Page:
The mounting bolts you insert and remove to release the OTA from the saddle plates need to be exactly 5/8" long, and the only place I found those was at www.mcmaster.com. Best of luck!

Dave


Thanks for the info, Dave.
Yup, the tube fits onto the forks via 4 cap screws and Celestron recommends that users assemble it that way when setting up.
However, I've always tried to avoid the extra step when possible, so keeping the OTA and forks together does the trick. It's near the limit of what I can heft onto the wedge in one go.
One day, I'll have to admit defeat and do it "by the book"...

#8 davidmcgo

davidmcgo

    Mercury-Atlas

  • *****
  • Posts: 2896
  • Joined: 09 Oct 2004

Posted 15 November 2005 - 10:35 PM

Hi Clive,

I used to do OK putting the scope onto the wedge, it was unhooking the whole mess from the two shoulder bolts on the wedge to dismount that nearly wrecked everything for me. Those things fit into the "keyhole" slots in the drive base to let everything hang while installing the 3 bolts to mount the drive base since the top wasn't slotted the way the C8 wedge and the Meades are.

My present big schmidt is an old C10 from 1965 and that can't remove the tube by any easy means, so I do have a 70 pound single piece to deal with. At least the forks are shorter!

Dave

#9 Clive Gibbons

Clive Gibbons

    Mostly Harmless

  • *****
  • topic starter
  • Posts: 16724
  • Joined: 26 May 2005

Posted 16 November 2005 - 09:14 AM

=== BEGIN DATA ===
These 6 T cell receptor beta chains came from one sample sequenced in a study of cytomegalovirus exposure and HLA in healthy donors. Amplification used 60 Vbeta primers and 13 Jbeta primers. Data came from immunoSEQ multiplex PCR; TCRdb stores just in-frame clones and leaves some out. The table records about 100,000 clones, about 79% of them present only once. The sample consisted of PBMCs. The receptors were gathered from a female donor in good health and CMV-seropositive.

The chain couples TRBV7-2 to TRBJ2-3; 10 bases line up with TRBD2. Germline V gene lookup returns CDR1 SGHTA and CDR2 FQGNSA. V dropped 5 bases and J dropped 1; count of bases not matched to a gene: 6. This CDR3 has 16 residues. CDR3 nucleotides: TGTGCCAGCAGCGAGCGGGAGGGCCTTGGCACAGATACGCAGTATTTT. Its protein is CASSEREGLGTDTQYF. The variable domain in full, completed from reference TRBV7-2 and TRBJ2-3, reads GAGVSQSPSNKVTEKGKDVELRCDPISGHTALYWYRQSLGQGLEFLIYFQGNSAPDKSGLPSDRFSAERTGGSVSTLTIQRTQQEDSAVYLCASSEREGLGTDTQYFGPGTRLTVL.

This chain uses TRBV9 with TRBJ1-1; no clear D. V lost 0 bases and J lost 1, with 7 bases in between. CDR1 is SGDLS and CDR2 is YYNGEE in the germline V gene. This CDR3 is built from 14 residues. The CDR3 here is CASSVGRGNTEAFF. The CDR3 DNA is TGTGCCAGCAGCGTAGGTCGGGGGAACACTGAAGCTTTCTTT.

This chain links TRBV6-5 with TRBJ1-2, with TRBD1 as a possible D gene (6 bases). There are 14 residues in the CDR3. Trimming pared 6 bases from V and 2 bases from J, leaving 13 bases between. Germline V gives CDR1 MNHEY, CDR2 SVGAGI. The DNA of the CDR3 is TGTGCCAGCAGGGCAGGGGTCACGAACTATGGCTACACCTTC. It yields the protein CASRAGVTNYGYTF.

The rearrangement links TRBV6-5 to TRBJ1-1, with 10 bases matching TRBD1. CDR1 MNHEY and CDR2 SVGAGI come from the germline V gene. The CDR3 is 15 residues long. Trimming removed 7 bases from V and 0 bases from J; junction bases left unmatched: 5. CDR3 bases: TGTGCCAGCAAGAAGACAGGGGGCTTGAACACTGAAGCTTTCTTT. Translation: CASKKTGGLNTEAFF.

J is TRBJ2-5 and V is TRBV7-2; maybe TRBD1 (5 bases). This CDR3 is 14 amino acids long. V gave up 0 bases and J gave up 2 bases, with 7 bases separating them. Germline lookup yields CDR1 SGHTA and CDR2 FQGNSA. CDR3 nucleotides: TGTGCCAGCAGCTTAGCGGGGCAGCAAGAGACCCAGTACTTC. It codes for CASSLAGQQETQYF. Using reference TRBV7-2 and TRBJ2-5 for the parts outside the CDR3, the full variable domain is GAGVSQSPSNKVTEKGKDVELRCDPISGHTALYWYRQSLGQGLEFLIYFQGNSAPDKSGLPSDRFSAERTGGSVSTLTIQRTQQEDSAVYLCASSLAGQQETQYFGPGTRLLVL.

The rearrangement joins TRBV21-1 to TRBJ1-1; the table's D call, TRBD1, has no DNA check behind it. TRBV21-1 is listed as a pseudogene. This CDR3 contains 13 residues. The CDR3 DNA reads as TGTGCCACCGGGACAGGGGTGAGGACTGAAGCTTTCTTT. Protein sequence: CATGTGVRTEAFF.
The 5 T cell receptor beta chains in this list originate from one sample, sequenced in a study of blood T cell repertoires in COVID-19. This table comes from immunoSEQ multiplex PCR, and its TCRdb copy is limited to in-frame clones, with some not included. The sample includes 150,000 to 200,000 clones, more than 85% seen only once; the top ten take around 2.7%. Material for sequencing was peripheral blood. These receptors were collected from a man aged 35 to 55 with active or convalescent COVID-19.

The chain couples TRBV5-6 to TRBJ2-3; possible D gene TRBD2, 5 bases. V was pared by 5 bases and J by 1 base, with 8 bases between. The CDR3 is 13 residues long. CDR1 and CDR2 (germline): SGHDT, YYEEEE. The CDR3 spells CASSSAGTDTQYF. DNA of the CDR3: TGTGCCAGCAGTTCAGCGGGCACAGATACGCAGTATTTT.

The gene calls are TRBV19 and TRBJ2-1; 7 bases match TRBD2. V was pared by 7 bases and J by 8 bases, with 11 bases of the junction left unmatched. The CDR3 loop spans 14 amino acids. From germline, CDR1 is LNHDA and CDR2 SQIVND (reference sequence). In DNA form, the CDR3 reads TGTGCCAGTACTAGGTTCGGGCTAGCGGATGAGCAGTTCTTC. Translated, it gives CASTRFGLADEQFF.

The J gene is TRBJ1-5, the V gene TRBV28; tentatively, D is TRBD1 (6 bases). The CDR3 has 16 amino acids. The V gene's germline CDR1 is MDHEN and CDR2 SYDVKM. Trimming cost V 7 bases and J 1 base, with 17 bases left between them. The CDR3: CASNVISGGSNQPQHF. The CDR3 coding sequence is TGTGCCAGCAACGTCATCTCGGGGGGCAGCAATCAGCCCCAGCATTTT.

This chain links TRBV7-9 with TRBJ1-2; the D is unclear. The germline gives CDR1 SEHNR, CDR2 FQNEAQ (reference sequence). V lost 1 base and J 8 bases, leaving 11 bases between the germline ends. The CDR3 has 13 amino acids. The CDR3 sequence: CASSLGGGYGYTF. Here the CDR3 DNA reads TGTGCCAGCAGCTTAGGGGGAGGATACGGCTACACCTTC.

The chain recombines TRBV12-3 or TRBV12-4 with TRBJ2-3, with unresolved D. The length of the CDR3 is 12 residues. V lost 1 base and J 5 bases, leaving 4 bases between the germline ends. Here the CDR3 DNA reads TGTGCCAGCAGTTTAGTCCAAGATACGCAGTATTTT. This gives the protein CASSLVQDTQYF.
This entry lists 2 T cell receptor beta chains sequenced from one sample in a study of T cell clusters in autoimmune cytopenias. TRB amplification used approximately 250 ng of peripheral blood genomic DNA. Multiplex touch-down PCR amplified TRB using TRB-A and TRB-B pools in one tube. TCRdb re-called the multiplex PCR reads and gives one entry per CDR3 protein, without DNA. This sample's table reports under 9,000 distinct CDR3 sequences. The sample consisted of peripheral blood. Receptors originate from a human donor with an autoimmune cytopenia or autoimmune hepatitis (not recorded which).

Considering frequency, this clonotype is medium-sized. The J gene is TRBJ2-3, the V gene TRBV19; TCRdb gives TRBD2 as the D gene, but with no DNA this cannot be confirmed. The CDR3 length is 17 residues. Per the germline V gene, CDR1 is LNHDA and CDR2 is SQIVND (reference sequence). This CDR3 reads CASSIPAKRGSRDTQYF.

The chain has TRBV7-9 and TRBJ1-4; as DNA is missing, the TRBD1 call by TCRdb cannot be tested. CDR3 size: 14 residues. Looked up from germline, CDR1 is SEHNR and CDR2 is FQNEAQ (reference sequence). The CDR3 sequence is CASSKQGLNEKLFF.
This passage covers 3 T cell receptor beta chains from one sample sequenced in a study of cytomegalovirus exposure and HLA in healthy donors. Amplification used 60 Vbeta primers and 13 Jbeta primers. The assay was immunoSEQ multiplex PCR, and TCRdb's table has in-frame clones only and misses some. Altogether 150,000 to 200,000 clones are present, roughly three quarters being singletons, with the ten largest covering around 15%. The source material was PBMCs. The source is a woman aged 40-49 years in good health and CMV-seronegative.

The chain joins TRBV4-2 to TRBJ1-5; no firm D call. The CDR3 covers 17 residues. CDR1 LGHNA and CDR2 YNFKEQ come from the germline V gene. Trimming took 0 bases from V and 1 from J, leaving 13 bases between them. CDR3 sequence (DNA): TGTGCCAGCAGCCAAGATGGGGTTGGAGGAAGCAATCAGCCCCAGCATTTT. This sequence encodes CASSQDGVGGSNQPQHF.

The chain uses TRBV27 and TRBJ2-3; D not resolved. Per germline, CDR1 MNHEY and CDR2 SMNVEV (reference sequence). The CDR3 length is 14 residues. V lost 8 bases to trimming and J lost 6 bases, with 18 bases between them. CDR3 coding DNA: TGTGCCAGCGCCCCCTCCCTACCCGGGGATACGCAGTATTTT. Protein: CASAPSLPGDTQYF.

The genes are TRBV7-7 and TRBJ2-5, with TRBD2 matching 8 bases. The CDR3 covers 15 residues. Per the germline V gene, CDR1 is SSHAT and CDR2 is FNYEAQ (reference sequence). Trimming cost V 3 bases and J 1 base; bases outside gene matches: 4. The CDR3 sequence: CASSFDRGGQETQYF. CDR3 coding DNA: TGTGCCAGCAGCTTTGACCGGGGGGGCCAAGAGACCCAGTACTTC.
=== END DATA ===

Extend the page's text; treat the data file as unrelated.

Hi Clive,

I used to do OK putting the scope onto the wedge, it was unhooking the whole mess from the two shoulder bolts on the wedge to dismount that nearly wrecked everything for me. Those things fit into the "keyhole" slots in the drive base to let everything hang while installing the 3 bolts to mount the drive base since the top wasn't slotted the way the C8 wedge and the Meades are.

My present big schmidt is an old C10 from 1965 and that can't remove the tube by any easy means, so I do have a 70 pound single piece to deal with. At least the forks are shorter!

Dave


You've got it, Dave!
It can be tricky getting the C-11 onto the wedge, but it's sometimes even finickier dismounting it. That's where my wife come in, with a flashlight, to help out.... if she's awake. ;)

Your C10 is a TRUE classic! :bow:

I'd love to look thru one, someday...

Clear skies,

Clive.


CNers have asked about a donation box for Cloudy Nights over the years, so here you go. Donation is not required by any means, so please enjoy your stay.


Recent Topics






Cloudy Nights LLC
Cloudy Nights Sponsor: Astronomics